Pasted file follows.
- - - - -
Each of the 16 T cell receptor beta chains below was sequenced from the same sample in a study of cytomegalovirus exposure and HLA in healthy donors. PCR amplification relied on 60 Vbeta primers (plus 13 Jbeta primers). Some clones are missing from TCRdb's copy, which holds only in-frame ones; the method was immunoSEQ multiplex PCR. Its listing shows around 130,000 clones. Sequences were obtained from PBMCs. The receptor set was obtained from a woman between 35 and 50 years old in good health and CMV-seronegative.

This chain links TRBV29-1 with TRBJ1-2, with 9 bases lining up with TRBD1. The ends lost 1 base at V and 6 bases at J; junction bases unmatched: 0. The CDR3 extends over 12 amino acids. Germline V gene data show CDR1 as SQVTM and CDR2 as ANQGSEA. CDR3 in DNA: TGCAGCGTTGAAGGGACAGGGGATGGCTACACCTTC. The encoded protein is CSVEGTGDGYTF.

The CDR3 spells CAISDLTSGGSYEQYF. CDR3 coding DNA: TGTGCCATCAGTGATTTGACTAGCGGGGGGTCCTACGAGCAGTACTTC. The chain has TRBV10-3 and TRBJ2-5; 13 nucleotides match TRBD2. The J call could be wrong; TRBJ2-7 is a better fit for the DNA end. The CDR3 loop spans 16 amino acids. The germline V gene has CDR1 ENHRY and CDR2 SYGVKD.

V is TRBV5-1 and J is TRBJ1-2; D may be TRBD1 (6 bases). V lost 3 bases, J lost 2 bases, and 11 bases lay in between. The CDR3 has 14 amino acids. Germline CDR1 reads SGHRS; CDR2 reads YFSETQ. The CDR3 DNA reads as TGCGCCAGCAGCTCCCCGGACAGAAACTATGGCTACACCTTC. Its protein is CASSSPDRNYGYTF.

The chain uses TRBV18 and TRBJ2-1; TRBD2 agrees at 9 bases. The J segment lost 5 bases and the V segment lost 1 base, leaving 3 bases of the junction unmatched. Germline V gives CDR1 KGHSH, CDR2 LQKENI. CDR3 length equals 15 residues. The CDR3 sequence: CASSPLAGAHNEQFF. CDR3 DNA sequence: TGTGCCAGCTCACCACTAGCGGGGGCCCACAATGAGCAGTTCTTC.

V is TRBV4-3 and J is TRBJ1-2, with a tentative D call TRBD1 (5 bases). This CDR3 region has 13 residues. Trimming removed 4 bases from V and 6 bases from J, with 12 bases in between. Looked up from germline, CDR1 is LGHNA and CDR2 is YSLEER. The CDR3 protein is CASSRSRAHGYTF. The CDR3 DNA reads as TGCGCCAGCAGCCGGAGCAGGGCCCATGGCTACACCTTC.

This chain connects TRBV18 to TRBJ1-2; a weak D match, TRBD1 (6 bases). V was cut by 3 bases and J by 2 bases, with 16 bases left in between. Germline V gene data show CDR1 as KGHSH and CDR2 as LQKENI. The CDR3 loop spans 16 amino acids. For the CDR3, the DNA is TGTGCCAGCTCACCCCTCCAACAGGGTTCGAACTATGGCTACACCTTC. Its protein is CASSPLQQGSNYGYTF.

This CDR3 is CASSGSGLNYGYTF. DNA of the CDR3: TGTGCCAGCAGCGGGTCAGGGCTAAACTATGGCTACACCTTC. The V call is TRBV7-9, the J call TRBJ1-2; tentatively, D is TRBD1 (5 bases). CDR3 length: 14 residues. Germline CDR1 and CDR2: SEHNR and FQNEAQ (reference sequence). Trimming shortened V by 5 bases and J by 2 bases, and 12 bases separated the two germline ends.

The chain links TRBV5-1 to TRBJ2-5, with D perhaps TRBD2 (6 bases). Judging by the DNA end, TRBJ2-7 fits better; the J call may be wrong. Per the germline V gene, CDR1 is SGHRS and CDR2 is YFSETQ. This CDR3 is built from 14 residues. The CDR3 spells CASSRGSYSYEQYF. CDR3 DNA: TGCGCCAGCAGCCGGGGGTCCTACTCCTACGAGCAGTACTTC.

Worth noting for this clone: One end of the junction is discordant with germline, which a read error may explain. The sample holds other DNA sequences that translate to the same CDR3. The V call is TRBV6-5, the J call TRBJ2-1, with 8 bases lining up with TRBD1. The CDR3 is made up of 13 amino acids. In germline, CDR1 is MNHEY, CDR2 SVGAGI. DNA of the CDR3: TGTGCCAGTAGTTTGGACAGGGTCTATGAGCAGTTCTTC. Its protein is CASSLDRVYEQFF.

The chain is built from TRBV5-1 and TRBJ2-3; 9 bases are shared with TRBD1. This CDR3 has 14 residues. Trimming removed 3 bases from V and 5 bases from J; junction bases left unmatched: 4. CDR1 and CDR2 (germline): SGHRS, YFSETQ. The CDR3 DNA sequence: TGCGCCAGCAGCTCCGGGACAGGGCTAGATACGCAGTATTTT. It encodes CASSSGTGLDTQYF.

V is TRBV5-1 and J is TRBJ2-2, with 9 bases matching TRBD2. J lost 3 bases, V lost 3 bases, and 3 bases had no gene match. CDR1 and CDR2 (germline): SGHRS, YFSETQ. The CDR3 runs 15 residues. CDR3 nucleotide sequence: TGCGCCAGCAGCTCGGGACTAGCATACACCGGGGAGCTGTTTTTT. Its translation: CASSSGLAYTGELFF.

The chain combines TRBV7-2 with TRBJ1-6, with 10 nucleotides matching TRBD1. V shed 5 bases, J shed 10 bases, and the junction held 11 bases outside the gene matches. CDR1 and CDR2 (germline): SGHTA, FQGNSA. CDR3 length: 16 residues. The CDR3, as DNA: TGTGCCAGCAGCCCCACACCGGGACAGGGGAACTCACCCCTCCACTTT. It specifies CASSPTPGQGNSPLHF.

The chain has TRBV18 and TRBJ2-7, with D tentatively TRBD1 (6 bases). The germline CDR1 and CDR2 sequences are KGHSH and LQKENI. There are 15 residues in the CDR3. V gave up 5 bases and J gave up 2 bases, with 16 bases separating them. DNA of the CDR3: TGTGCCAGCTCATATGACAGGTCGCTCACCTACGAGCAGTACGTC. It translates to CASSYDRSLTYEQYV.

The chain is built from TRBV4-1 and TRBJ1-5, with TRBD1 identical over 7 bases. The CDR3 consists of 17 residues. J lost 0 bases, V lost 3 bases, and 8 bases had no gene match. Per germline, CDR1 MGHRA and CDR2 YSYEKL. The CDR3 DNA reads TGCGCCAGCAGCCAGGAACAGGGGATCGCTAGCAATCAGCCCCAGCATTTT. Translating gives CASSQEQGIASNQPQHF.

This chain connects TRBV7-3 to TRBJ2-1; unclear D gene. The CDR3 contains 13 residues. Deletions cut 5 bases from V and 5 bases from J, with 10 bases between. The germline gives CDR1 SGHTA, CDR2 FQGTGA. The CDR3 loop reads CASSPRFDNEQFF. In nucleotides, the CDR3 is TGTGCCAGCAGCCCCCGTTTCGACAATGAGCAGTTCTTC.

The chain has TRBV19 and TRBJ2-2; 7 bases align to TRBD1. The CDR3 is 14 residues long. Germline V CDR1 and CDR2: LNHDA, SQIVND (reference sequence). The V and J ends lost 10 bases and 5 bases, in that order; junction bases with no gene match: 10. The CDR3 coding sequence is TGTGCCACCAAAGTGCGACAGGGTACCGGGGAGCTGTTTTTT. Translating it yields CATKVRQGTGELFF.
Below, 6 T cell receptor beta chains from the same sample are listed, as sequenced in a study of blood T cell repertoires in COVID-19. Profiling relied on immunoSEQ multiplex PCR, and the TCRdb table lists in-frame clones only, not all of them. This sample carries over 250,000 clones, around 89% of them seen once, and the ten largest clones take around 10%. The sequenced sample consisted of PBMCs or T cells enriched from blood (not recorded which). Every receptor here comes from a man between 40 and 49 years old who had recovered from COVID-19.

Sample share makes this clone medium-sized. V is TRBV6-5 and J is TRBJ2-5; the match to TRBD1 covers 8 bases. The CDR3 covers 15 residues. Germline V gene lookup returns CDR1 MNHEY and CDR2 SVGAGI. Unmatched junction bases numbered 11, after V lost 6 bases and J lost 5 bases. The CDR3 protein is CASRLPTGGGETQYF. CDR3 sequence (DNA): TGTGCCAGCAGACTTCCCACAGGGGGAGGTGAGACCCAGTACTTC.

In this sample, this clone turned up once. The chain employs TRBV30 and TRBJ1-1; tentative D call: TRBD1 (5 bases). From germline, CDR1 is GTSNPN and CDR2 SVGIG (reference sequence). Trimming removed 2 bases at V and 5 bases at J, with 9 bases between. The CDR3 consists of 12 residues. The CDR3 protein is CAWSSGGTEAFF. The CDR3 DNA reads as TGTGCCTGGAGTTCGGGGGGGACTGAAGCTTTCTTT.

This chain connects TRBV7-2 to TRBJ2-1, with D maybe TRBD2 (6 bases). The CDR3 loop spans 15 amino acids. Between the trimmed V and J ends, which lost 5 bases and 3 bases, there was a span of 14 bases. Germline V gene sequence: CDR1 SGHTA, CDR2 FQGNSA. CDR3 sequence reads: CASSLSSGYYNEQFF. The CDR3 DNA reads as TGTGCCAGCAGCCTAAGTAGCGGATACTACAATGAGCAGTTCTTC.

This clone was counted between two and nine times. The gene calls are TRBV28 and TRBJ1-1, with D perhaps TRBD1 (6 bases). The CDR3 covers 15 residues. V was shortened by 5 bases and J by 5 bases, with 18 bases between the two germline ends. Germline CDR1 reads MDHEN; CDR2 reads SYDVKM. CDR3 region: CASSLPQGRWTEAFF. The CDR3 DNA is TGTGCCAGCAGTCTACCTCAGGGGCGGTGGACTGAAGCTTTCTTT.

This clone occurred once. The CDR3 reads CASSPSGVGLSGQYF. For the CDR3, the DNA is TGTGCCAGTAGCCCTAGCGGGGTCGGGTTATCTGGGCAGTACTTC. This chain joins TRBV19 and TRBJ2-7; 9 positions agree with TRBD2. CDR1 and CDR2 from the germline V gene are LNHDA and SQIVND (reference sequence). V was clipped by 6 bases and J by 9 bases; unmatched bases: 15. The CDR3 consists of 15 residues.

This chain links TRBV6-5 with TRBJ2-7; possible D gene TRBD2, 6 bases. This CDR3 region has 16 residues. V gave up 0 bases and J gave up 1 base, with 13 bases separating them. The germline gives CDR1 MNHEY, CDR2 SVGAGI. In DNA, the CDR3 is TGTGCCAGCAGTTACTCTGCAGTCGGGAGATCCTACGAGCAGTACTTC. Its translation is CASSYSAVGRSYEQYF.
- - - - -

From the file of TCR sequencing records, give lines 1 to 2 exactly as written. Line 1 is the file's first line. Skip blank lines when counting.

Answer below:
Each of the 16 T cell receptor beta chains below was sequenced from the same sample in a study of cytomegalovirus exposure and HLA in healthy donors. PCR amplification relied on 60 Vbeta primers (plus 13 Jbeta primers). Some clones are missing from TCRdb's copy, which holds only in-frame ones; the method was immunoSEQ multiplex PCR. Its listing shows around 130,000 clones. Sequences were obtained from PBMCs. The receptor set was obtained from a woman between 35 and 50 years old in good health and CMV-seronegative.

This chain links TRBV29-1 with TRBJ1-2, with 9 bases lining up with TRBD1. The ends lost 1 base at V and 6 bases at J; junction bases unmatched: 0. The CDR3 extends over 12 amino acids. Germline V gene data show CDR1 as SQVTM and CDR2 as ANQGSEA. CDR3 in DNA: TGCAGCGTTGAAGGGACAGGGGATGGCTACACCTTC. The encoded protein is CSVEGTGDGYTF.